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F Is For Family [Season 4] (2020)

If there’s a defining image in Netflix’s adult animated sitcom F is for Family, then it’s the kitchen wallpaper, a nauseous pattern of green balls and orange bars. This is a show about the bilious 1970s, a decade unloved equally in America and Britain, when horrid fashions matched horrid attitudes, a time of strikes, war and rancour. Set in middle America, F is for Family is the anti-Happy Days; by that token, its protagonist is the anti-Tom Bosley. Meet Frank Murphy, a perpetually furious, foul-mouthed patriarch whose natural vocal pitch is sharply irate, rising to a yell sucking oxygen from a room.

F is for Family started on Netflix as a 6-part miniseries in 2015, with ten-part seasons dropping in 2017 and 2018. The fourth season dropped this June, and is described further down. The ‘70s setting is one of the things that makes F is for Family interesting, setting it apart from other family-centred animations, which often mock past decades but rarely stay there long. While the show’s full of absurd incidents, coincidences and the occasional gory demise (about .01 on the Kenny scale), F dials down the sitcom-fantasy from The Simpsons or Family Guy. There are no random celebrities or ‘unreal’ cutaway gags. Frank’s favourite threat to his kids is that he’ll put them through the ****ing wall, but the show’s own fourth wall stays unbreached.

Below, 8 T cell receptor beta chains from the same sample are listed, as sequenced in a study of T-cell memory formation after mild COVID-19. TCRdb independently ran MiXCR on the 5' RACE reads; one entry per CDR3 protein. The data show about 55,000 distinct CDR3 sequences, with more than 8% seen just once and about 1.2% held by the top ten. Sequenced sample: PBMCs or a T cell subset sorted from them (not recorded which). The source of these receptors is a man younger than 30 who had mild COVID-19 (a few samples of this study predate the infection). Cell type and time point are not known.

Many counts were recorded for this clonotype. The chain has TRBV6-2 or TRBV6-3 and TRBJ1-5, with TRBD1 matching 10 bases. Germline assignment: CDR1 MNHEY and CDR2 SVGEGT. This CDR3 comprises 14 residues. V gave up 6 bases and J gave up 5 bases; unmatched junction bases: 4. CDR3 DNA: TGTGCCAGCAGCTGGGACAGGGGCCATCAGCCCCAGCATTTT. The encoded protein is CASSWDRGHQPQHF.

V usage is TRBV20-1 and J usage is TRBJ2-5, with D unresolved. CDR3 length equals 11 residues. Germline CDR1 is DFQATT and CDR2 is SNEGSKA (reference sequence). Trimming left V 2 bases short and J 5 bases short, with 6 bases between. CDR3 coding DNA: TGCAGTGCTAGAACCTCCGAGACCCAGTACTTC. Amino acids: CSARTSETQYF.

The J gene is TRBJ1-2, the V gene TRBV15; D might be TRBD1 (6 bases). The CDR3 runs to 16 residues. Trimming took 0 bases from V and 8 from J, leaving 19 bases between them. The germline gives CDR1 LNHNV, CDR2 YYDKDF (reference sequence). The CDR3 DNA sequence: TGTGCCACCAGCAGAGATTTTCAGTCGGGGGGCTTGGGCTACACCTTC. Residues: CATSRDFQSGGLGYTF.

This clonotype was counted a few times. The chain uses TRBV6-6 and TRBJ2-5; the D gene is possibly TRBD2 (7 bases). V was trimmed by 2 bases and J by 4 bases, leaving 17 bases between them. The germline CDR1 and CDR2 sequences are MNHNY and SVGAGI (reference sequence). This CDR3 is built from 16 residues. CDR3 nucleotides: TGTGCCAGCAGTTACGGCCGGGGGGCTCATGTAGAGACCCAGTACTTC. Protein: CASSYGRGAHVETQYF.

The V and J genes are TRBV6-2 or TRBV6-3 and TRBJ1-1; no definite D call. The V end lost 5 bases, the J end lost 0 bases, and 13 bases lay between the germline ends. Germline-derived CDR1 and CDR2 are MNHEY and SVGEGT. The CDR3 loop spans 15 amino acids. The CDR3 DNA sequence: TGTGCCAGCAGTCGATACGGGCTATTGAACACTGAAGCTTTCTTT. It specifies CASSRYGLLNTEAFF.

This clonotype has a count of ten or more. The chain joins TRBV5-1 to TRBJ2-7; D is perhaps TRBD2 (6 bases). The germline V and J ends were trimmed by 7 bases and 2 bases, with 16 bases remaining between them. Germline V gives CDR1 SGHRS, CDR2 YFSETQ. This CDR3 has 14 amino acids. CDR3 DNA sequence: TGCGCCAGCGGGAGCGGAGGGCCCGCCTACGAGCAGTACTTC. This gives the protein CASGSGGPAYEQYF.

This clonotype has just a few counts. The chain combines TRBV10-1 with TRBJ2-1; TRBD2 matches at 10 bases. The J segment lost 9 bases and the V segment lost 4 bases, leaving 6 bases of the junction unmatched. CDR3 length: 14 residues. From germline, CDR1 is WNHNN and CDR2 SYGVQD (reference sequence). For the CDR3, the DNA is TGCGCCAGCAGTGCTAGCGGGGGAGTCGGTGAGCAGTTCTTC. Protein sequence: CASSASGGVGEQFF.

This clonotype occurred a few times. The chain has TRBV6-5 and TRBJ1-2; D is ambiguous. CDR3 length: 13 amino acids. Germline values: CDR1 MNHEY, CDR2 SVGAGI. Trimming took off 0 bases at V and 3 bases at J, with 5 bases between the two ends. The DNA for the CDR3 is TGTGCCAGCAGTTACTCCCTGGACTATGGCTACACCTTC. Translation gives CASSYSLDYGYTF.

The series has many running plotlines, often crossing between seasons, making it advisable to pick up from the start. Apart from Frank, voiced by the show’s co-creator Bill Burr, the main characters are Frank’s wife Sue (Laura Dern), who loves her family but who’s too strong not to rail against the damage marriage has wrought on her; their teen son Kevin (Justin Long), a struggling musician and walking, fumbling disaster; and Kevin’s preteen siblings Bill and Maureen. The third season started with Sue pregnant with another (unplanned) child; this pregnancy is nearing its end in the fourth season, and is one of the bigger storylines.